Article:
H5 Relationship dynamics between the corporate executive, executive sponsor, and program and project managers affect project outcome.
H6 Effective executive sponsors understand their role and the dynamics of managing projects; they know that the way they exercise the former influences the latter.
H7 Defining the executive sponsor's role within the governance of project management must be responsive to an organization's context.

Preparatory Research

Each of the five studies described below—also summarized in Appendix 1—used a different methodology to test the seven hypotheses. We have analyzed the results against the seven hypotheses for the collaborative study. The work of Helm and Remington (2005a) and Cooke-Davies (2005) are the most advanced of the five studies.

Study 1: Effective Project Sponsorship Researchers: Jane Helm and Kaye Remington


This research attempted to identify the essential attributes contributing to effective project sponsorship, as recognized by a sampling of senior project managers, project directors, and project sponsors.


The sample was comprised of thirty in-depth interviews—one-to-two hours in duration; in some cases, follow-up interviews were also conducted. The thirty interviews involved four project sponsors, twenty-four project managers, and two project directors; these individuals worked for companies located in Australia, New Zealand, and the United Kingdom (UK). The surveyed projects involved internal infrastructure projects that the sponsoring organizations deemed as medium-to-high complexity and medium-to-high risk (level 4 and above on a Likert scale of 1-7). The measure of complexity was based on the degree of clarity of project goals and goal paths as well as the propensity for project goals and goal paths to change during the project life cycle (Hirokawa & Orlitsky, 2001). Researchers interpreted risk as risk to the organization.


The original research design included a high proportion of sponsors as interviewees. Many project sponsors, however, declined to participate. As a result, the research team was forced to modify its research design. Incidentally, the executive sponsors who did agree to be interviewed were described by other interviewees as highly effective in their role. To encourage frank discussion, the researchers guaranteed anonymity to all interviewees and their organizations. The interviewer's approach focused on encouraging participants to recount their own lived experience rather than recite organizational or project management best practice. Each interview was coded, recorded, and transcribed; the transcriptions were then analyzed using proprietary text analysis software. Researchers also performed a detailed textual analysis of the transcripts. This combined approach enabled researchers to more effectively identify the themes arising from the interviews. Nine main themes emerged during the analysis.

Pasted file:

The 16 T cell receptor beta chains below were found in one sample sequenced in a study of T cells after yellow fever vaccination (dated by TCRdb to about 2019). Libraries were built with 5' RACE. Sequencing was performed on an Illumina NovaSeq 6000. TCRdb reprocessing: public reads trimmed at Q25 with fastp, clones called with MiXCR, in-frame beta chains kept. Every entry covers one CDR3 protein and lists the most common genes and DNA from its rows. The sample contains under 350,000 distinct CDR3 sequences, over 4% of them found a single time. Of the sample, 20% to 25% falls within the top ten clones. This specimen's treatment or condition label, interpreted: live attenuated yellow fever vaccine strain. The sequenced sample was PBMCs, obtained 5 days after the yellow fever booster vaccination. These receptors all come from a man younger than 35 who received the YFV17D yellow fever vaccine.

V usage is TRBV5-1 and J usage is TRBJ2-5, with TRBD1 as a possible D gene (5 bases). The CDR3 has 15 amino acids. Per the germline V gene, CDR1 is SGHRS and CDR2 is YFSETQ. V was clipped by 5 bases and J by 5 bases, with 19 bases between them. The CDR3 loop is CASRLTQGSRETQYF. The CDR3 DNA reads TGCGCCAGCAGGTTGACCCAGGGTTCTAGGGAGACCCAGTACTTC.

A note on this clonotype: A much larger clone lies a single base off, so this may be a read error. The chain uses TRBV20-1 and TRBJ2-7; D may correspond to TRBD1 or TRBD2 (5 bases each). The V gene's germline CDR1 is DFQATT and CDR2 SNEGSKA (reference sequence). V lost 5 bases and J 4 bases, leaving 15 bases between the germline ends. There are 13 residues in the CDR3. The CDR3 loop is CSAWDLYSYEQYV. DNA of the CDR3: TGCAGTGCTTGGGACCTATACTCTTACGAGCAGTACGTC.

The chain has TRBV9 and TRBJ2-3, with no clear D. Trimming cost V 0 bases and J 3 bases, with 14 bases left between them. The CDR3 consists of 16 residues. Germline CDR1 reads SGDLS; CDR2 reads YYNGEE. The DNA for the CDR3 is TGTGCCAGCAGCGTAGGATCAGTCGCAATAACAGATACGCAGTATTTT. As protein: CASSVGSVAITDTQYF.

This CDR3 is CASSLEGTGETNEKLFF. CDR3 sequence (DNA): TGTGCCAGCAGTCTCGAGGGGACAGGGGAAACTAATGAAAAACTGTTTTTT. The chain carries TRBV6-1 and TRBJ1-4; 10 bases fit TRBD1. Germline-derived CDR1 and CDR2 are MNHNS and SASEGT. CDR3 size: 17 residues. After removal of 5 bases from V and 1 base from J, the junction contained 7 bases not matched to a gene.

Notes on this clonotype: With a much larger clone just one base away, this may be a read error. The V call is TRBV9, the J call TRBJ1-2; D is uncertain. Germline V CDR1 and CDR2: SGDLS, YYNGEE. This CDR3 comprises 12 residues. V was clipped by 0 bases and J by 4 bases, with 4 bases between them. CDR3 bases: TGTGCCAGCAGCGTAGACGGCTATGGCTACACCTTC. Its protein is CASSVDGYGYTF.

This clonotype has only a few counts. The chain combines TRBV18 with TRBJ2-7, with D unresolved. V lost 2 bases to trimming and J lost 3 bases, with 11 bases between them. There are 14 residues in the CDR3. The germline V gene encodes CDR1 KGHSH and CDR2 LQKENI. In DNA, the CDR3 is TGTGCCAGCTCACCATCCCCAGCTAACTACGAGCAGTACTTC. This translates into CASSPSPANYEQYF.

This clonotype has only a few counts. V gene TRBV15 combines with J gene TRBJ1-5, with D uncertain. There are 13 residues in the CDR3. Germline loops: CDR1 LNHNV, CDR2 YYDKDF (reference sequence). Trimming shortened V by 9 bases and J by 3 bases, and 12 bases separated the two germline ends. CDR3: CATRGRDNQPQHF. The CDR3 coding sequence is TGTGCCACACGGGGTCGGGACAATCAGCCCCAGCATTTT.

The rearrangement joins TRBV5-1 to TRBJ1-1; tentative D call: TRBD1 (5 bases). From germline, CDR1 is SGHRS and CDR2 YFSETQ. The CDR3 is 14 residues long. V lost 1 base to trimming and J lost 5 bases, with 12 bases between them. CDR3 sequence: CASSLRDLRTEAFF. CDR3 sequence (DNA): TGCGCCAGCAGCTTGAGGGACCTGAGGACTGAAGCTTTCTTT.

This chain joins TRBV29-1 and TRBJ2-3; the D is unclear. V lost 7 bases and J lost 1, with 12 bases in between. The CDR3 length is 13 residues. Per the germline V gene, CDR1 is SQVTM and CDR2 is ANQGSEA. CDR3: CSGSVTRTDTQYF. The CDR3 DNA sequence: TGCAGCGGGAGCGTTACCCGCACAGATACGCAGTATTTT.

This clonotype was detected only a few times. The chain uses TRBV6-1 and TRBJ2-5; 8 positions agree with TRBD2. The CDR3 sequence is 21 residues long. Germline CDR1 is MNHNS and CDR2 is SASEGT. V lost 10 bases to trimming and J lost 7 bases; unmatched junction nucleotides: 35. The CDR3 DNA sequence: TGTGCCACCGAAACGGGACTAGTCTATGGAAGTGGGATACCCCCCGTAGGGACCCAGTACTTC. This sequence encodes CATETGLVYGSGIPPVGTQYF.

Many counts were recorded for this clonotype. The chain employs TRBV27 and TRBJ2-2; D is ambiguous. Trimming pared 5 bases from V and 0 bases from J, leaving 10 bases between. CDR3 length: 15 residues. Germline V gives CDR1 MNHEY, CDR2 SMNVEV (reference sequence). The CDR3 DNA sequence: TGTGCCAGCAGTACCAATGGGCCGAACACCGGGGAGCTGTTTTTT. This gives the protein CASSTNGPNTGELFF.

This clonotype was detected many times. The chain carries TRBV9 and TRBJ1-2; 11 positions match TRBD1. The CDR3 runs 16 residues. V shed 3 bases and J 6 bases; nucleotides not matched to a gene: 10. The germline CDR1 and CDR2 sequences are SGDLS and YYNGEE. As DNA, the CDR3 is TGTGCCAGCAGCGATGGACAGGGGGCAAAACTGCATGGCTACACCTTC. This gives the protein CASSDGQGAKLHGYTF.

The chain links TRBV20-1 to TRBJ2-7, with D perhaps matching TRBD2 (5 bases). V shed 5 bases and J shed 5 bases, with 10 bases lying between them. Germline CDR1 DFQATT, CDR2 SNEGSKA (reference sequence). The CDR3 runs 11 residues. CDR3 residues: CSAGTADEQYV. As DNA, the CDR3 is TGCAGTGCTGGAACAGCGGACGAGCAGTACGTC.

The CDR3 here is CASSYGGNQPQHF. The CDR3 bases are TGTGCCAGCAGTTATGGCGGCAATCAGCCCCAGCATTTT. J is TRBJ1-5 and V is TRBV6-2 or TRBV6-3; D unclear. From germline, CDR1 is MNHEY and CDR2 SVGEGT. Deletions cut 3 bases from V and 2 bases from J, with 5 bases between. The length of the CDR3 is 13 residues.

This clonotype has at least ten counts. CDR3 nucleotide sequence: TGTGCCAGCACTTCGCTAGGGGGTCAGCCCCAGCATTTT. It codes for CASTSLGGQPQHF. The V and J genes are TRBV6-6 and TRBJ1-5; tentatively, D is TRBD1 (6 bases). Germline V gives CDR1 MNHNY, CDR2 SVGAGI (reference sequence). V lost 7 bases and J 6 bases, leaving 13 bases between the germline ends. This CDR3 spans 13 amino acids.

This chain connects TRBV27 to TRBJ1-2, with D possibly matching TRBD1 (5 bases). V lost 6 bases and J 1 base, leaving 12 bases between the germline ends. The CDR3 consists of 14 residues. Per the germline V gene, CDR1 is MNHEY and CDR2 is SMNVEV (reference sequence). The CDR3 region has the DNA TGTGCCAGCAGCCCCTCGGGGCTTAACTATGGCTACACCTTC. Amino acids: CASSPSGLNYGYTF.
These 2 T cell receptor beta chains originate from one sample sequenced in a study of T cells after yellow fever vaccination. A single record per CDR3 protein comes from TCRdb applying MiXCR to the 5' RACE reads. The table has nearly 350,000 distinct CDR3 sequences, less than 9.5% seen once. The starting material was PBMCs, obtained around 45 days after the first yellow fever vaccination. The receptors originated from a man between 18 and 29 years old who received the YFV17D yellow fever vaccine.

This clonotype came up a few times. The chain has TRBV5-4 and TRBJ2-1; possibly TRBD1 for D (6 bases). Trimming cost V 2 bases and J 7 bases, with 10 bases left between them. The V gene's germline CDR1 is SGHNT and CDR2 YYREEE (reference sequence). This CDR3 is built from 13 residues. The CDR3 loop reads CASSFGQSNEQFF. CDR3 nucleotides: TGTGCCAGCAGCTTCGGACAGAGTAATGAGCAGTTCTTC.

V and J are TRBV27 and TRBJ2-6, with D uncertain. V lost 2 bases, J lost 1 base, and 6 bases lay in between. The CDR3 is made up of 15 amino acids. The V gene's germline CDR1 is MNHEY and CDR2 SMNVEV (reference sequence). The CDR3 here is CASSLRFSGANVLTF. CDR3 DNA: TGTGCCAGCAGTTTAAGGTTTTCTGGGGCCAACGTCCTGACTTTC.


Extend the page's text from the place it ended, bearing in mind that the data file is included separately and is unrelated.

Key findings

Participating project managers and directors described the themes that emerged from the interviews as useful or desirable attributes, as either present or absent in the style of sponsorship for each project in question. Those project sponsors who were interviewed were asked to describe how they defined the sponsor's role and how they believed that role contributed to a project's successful outcome. In all cases, each organization formally assigned to a senior executive the role of project sponsor. This study identified the ten most frequently cited attributes associated with the project sponsor ability to provide effective project support.

1. Appropriate seniority and power within the organization.

All respondents cited appropriate seniority as a fundamental requirement for effective project sponsorship; the level of seniority is commensurate with the importance of the project to the business. Respondents typically cited that the sponsor must have both direct access to an organizational decision-maker and political power within the organization that is appropriate to the project's importance.